There really isn’t any other word. Congressional Republicans are simply appalling. They have absolute control of the House. They set the agenda. They decide what comes to the floor. They decide what passes on to the Senate.
They know that extreme legislation isn’t going to be enacted into law. The Democratic majority in the Senate and the Democratic president stand in the way. So the legislation they choose to pass is a statement of their own values. It is simply designed to proclaim, “This is where we stand.” And for the vast majority of Americans, what they proudly proclaim is simply beyond the pale.
Katrina vanden Heuvel
Editor and publisher of the Nation magazine, vanden Heuvel writes a weekly column for The Post.
Ann Telnaes animation: The GOP alienates more women.
Republicans just passed a farm bill. It lards out $195 billion in subsidies for agribusiness. At the same time, they chose to drop food stamps — the Supplemental Nutrition Assistance Program — from the bill for the first time in 40 years. In this time of mass unemployment, 47 million Americans rely on food stamps. Nearly one-half are children under 18; nearly 10 percent are impoverished seniors. The recipients are largely white, female and young. The Republican caucus has decided to drop them from the bill as “extraneous,” without having separate legislation to sustain them. Who would want to advertise these cruel values?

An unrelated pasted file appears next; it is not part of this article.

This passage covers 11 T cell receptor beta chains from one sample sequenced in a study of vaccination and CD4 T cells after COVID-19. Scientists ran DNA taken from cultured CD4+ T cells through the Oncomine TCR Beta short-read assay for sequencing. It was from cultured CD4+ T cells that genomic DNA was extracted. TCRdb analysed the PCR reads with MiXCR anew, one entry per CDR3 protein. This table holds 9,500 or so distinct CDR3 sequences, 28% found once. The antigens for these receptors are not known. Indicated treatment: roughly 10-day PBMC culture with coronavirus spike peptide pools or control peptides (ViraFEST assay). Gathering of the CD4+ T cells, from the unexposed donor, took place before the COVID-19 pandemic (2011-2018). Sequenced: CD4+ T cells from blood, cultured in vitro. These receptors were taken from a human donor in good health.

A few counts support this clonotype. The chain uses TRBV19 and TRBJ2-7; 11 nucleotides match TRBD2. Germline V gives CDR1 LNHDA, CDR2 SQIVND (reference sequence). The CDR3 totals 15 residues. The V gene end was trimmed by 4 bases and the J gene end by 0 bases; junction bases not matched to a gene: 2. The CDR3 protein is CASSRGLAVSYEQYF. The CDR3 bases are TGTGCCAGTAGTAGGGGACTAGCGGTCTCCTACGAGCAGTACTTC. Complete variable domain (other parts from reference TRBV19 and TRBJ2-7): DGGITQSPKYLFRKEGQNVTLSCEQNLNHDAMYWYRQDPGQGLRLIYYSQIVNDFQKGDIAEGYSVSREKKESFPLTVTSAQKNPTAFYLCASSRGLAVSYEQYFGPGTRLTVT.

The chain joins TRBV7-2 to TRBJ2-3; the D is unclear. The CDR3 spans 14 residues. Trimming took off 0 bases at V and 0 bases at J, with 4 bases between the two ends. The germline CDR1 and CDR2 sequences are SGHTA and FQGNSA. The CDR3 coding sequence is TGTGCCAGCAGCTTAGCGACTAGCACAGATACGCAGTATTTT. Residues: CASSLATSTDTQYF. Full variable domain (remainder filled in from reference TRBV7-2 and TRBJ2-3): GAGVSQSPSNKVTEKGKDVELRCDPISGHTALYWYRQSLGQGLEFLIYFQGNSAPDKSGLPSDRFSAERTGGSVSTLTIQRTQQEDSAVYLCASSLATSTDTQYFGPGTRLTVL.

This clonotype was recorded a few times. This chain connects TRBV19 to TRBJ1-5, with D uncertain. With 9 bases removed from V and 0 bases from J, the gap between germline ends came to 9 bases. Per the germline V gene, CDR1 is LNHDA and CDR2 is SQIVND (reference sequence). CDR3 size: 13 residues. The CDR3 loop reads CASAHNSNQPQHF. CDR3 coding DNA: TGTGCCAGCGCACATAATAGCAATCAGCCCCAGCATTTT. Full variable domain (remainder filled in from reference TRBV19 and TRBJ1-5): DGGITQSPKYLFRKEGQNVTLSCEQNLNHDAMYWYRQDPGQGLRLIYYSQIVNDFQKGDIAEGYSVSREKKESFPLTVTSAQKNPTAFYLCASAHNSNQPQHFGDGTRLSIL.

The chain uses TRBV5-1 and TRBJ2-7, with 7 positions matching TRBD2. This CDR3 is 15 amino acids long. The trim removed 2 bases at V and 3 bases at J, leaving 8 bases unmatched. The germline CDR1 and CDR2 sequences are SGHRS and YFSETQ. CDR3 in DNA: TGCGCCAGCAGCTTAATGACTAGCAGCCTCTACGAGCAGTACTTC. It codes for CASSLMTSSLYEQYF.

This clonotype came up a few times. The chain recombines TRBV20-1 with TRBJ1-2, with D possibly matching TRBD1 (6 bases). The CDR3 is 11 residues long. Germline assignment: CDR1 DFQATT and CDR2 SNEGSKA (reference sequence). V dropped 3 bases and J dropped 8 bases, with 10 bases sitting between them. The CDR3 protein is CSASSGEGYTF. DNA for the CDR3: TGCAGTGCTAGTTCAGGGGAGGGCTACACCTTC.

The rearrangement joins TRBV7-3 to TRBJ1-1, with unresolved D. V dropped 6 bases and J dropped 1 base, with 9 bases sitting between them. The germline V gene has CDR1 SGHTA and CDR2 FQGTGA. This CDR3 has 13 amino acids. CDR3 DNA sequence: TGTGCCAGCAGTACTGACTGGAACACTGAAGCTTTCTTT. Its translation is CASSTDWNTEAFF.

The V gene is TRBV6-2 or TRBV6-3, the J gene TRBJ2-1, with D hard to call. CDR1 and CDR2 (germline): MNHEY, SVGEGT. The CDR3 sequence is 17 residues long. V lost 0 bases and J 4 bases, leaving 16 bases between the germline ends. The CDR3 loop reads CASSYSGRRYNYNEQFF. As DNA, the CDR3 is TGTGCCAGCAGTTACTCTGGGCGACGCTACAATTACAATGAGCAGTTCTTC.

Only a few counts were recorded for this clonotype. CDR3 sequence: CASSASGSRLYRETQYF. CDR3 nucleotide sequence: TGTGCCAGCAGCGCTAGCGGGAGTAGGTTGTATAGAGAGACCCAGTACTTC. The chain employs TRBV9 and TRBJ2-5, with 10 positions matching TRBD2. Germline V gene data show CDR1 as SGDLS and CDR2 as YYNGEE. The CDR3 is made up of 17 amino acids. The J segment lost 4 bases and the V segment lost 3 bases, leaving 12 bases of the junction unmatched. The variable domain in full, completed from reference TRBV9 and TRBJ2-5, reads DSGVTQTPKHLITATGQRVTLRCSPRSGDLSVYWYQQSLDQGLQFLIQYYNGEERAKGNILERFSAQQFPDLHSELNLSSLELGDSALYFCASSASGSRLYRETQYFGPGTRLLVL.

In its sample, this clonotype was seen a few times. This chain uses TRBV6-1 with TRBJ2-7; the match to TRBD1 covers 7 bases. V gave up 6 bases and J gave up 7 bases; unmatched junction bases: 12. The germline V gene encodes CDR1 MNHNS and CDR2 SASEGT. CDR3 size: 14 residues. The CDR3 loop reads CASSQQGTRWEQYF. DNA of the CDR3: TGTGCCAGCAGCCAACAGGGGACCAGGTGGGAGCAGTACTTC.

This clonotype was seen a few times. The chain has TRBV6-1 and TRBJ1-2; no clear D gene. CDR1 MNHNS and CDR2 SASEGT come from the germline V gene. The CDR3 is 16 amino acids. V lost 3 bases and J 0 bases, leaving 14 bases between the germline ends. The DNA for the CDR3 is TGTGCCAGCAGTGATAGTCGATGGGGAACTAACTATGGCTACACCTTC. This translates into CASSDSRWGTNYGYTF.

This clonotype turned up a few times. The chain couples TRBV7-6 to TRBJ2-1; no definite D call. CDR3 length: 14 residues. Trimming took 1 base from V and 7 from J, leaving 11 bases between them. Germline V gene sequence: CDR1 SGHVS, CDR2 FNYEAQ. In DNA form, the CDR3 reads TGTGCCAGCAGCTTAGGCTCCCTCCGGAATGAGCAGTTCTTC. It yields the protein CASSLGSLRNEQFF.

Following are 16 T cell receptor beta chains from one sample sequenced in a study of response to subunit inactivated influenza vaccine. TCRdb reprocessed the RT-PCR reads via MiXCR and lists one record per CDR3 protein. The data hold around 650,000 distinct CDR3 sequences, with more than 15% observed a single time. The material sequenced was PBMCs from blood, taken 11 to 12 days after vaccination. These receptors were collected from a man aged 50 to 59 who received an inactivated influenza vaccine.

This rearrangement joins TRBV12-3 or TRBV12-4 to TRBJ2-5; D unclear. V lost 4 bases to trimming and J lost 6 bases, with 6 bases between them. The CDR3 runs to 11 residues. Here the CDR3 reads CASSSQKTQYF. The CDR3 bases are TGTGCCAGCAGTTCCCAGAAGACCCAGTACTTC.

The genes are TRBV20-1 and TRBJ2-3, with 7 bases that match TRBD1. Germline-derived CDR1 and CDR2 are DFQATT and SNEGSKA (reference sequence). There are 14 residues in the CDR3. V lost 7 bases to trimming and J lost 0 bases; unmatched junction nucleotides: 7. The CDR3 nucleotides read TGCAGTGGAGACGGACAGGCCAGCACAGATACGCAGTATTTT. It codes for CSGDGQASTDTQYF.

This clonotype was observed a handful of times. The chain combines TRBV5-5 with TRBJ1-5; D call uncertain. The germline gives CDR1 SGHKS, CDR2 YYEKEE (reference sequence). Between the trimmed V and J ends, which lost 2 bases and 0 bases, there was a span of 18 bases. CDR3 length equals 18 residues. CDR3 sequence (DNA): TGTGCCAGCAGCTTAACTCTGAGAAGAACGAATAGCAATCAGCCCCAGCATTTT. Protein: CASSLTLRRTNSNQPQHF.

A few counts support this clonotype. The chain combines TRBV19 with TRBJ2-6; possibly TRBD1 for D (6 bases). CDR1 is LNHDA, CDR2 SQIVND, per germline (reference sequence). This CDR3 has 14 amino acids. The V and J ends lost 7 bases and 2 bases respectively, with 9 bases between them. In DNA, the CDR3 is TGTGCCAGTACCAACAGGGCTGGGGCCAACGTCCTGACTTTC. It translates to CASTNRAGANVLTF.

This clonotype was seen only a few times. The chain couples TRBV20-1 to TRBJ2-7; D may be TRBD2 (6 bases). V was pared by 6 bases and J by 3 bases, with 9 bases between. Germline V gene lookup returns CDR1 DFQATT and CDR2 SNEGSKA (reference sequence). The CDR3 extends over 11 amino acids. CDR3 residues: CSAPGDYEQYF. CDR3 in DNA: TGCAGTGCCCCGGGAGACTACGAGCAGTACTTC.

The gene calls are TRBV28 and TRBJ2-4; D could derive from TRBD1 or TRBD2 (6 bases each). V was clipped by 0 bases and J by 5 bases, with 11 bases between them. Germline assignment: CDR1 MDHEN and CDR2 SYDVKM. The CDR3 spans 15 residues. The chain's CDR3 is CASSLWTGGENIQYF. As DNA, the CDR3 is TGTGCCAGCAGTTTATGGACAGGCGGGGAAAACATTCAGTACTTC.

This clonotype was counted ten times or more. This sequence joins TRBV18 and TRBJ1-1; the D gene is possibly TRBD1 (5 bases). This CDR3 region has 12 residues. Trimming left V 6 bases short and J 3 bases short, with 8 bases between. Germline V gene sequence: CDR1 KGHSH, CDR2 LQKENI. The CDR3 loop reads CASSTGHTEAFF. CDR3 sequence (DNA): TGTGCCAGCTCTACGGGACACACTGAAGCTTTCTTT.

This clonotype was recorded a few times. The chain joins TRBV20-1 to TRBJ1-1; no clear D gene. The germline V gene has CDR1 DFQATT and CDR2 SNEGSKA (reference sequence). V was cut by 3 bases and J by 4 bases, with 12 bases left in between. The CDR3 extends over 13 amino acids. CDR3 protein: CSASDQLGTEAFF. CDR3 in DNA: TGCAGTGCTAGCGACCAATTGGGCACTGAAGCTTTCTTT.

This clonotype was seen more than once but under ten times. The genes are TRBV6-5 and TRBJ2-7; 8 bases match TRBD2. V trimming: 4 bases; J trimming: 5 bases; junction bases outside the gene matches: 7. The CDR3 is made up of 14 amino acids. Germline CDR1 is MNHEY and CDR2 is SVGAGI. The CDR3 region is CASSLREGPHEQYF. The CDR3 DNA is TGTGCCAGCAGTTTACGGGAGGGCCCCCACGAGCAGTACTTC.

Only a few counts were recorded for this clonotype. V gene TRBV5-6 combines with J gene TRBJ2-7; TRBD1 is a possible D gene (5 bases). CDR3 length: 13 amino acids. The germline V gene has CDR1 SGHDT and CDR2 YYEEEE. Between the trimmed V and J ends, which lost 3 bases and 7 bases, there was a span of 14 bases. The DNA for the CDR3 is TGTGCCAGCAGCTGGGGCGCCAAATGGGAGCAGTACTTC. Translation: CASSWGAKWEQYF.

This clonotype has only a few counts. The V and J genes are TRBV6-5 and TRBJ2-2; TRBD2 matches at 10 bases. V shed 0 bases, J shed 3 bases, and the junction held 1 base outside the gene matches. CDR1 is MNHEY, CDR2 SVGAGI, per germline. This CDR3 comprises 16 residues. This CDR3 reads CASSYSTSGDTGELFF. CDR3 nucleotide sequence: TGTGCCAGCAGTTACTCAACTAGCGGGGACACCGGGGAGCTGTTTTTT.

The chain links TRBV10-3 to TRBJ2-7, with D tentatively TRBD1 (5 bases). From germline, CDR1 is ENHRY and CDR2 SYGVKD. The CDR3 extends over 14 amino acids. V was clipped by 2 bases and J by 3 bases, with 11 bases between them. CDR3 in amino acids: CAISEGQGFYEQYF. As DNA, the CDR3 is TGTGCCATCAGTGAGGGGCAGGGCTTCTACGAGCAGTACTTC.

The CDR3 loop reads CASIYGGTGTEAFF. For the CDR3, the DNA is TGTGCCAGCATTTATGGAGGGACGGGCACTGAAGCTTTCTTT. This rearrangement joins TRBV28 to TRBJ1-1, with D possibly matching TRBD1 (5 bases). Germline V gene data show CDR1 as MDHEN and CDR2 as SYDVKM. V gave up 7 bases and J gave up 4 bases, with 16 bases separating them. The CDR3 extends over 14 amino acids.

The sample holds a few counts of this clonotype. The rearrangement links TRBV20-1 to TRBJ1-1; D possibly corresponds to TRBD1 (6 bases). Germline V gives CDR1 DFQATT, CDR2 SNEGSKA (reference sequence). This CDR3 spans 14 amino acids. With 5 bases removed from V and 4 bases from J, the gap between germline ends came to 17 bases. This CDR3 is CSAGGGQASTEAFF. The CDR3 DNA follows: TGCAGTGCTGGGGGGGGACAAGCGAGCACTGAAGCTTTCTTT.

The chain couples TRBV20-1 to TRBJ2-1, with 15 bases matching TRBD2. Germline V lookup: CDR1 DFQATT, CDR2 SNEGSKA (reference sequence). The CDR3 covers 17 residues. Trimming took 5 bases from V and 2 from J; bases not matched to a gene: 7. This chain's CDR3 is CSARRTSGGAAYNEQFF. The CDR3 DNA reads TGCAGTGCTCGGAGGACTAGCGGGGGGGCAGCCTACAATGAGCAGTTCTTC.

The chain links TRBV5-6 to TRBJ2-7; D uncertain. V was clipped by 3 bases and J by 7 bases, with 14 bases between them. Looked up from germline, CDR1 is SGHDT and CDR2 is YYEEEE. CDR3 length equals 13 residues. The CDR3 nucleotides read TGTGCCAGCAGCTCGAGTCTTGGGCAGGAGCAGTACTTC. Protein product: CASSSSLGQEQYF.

Republicans in the House passed a 2014 budget guideline. They know the Senate won’t accept it. They refuse even to enter into negotiations with the Senate to find a compromise.
What does their bill do? It would deprive millions of health care with deep cuts in Medicaid and, of course, the repeal of Obamacare. It not only continues the mindless and damaging sequester cuts, but it exacts them all from domestic services – education, environmental protection, clean water, food and drug testing, head start, infant nutrition – while exempting the Pentagon.
The Pentagon is the largest source of waste, fraud and abuse in the federal government. The White House is ending wars. Troops are coming home. Why in the world should the Pentagon — still investing in Cold War weapons that are simply relics in the modern world — be exempt from deficit reduction? Who would defend these priorities?
It gets worse. The Senate passed comprehensive immigration reform. The compromise bill earned rare bipartisan support, its provisions made much harsher to meet conservative objections. There’s likely a majority that would vote to pass that reform in the House. But the Republican caucus demands that no legislation reach the floor without the support of a majority of the Republican caucus. And, at this point, a majority of House Republicans rail against reform. They are considering passing piecemeal laws to arm the border, spend billions on more walls, and provide for more guest workers for agribusiness to exploit, while simply ignoring the 11 million people living in the shadows.
Congress has passed inadequate legislation to try to curb the excesses of Wall Street. But Republicans in both houses are now pushing to weaken, delay and gut even these changes (in return for growing campaign contributions from the financial sector). What voters stand with Wall Street over homeowners?